Beyond the breakdown It’s not just about introspection and imagining the future. Its main focus is conversation and dialogue – if not, why did you answer these questions with a group of strangers? Whenever it seemed like everyone hadn’t responded, Serenity asked if anyone had more to add.

Learning from others in conversation was what made the experience enlightening and hopeful. When Serenity asked where we thought people would call home in 2050, my colleagues’ responses surprised me. I was thinking of simpler answers like “Earth” for example, but others spoke of common living spaces. Some questions were quite vague, however, such as “What is care in this world”, and some in my group chose to interpret them as health care, while others interpreted this as “community care. “.

Yet seeing how people interpreted and answered questions was part of learning from various perspectives. As Lee put it, the sessions offer “an opportunity to create something rather than just ingest it”. If I had only spoken with Serenity, I would have missed the collaborative aspect.

But of course the quality of your BTB the experience depends on the people you interact with. My session was filled with a somewhat biased and self-selected sample – Sundance attendees who had access to a computer and spoke English. This excludes people from different socio-economic backgrounds or other nationalities who did not speak English. And while I applaud BTB Built-in accessibility features like live captioning and text-based support, there’s still a lot to consider.

Beyond the blackout at Sundance 2021

Beyond the breakdown

That said, the fact that I speak with smart, like-minded people was a big part of the reasons I enjoyed BTB. It gave me hope that the world is not filled with angry people who shut down rational talk, and that there are people determined to build a better future through empathy, sympathy, and listening to others. . But I can imagine how my experience would have been completely different if it had been filled with people who disagree on fundamental issues. Of course, there’s always the Pause button to cool things down, and anyone who signs up for a session BTB will most likely be open-minded and pleasant to begin with. But I’m not sure that 20 seconds would be enough to calm a really heated argument.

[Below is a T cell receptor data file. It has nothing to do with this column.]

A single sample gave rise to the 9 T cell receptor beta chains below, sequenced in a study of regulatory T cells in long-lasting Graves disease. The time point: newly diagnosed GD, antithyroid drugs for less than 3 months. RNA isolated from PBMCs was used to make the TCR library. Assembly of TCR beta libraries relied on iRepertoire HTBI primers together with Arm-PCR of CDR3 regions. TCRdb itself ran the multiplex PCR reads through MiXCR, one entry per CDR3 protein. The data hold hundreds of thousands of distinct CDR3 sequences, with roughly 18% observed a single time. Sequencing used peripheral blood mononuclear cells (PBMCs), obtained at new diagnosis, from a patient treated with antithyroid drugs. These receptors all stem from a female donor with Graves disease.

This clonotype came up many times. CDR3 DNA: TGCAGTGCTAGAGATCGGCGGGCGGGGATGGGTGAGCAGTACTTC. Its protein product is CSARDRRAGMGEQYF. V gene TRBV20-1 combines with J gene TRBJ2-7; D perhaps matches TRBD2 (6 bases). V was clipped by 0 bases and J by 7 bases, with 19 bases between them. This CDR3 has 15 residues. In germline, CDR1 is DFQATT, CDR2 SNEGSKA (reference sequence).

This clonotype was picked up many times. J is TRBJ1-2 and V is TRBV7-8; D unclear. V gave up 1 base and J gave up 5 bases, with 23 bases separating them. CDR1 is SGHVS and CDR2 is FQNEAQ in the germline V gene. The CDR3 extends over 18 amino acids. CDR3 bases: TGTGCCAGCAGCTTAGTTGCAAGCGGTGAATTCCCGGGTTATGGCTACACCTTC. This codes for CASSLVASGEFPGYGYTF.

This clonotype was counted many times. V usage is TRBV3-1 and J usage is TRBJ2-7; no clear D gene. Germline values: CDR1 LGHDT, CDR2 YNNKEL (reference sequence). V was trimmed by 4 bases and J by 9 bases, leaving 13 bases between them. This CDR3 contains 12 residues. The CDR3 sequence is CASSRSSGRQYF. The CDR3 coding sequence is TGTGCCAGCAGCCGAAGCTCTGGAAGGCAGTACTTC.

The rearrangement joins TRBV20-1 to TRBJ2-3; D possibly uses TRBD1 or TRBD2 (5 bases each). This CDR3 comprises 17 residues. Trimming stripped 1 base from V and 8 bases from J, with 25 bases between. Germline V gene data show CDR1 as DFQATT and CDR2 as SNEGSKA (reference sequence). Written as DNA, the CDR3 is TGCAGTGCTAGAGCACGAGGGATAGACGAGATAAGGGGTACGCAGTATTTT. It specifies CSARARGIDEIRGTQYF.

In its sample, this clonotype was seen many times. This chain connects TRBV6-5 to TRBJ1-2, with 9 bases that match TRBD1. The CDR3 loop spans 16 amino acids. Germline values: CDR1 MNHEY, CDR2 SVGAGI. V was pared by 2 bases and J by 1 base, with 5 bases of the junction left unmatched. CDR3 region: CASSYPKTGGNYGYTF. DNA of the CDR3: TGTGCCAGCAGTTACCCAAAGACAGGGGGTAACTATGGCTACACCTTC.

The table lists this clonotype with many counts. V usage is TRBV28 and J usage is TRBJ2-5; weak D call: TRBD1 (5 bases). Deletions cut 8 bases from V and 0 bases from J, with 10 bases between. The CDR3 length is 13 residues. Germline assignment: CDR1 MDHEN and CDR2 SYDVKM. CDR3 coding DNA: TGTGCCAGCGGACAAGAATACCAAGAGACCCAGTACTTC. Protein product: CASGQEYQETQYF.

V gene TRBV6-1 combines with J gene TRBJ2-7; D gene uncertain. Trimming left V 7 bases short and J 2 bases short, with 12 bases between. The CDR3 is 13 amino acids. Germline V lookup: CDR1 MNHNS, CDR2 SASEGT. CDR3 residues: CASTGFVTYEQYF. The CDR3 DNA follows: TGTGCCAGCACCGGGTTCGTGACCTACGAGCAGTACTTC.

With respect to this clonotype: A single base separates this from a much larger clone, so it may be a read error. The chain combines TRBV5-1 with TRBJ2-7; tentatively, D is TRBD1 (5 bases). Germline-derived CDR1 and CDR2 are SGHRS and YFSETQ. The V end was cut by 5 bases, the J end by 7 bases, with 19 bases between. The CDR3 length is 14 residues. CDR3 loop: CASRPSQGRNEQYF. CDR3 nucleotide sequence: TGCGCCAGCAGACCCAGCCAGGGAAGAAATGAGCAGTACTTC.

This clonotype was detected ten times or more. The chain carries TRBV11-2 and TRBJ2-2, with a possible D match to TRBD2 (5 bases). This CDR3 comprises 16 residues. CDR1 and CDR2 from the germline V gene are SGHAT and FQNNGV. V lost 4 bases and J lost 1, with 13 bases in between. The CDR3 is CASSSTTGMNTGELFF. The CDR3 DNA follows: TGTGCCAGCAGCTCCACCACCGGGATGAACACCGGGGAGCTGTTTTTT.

Patrick answered one of the questions he wanted BTB the answer was, “Is it possible for a navigator to help us with community and community care?” McCarthy added, “What if the browser or the video chat experience itself could walk you through this process, and what if we start to bring AI into it?”

I didn’t see Serenity step in to calm a sticky situation because my classmates were all respectful and pleasant. Looking back, I wish someone in my group had at least pretended to be warming up to see how Serenity handled things. I like the idea of ​​a neutral AI moderator leading the conversations, as it might seem more objective to participants regardless of their ideological differences. But I believe that Beyond the breakdown has an inherent limitation: scope. People with whom we need to have open-minded and open-hearted conversations in safe spaces may not be likely or willing to sign up for such a discussion. What it offers those of us who wish to speak with people around the world is a silver lining as we shed the debris of 2020 and move on into the rest of the decade.